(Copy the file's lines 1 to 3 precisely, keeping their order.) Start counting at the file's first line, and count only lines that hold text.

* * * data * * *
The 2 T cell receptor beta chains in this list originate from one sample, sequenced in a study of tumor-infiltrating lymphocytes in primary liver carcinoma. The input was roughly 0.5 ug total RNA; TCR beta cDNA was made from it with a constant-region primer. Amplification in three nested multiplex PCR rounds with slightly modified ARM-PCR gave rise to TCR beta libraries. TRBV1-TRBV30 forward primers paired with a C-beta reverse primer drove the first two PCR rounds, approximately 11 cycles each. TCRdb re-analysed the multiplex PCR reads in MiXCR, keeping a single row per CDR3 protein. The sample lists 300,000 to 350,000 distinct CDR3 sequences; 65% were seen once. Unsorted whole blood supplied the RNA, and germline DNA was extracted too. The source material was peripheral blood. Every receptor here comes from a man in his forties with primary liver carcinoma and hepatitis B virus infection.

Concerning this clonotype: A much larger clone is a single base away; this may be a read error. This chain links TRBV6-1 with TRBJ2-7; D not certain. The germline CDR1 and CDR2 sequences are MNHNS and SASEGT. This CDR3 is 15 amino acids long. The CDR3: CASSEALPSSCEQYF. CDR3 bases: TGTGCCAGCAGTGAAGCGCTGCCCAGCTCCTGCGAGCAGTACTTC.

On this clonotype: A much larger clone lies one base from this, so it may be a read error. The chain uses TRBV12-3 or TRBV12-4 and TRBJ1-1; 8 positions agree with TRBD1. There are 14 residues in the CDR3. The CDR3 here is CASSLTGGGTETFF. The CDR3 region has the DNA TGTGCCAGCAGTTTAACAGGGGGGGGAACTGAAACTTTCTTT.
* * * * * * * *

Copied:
The 2 T cell receptor beta chains in this list originate from one sample, sequenced in a study of tumor-infiltrating lymphocytes in primary liver carcinoma. The input was roughly 0.5 ug total RNA; TCR beta cDNA was made from it with a constant-region primer. Amplification in three nested multiplex PCR rounds with slightly modified ARM-PCR gave rise to TCR beta libraries. TRBV1-TRBV30 forward primers paired with a C-beta reverse primer drove the first two PCR rounds, approximately 11 cycles each. TCRdb re-analysed the multiplex PCR reads in MiXCR, keeping a single row per CDR3 protein. The sample lists 300,000 to 350,000 distinct CDR3 sequences; 65% were seen once. Unsorted whole blood supplied the RNA, and germline DNA was extracted too. The source material was peripheral blood. Every receptor here comes from a man in his forties with primary liver carcinoma and hepatitis B virus infection.

Concerning this clonotype: A much larger clone is a single base away; this may be a read error. This chain links TRBV6-1 with TRBJ2-7; D not certain. The germline CDR1 and CDR2 sequences are MNHNS and SASEGT. This CDR3 is 15 amino acids long. The CDR3: CASSEALPSSCEQYF. CDR3 bases: TGTGCCAGCAGTGAAGCGCTGCCCAGCTCCTGCGAGCAGTACTTC.

On this clonotype: A much larger clone lies one base from this, so it may be a read error. The chain uses TRBV12-3 or TRBV12-4 and TRBJ1-1; 8 positions agree with TRBD1. There are 14 residues in the CDR3. The CDR3 here is CASSLTGGGTETFF. The CDR3 region has the DNA TGTGCCAGCAGTTTAACAGGGGGGGGAACTGAAACTTTCTTT.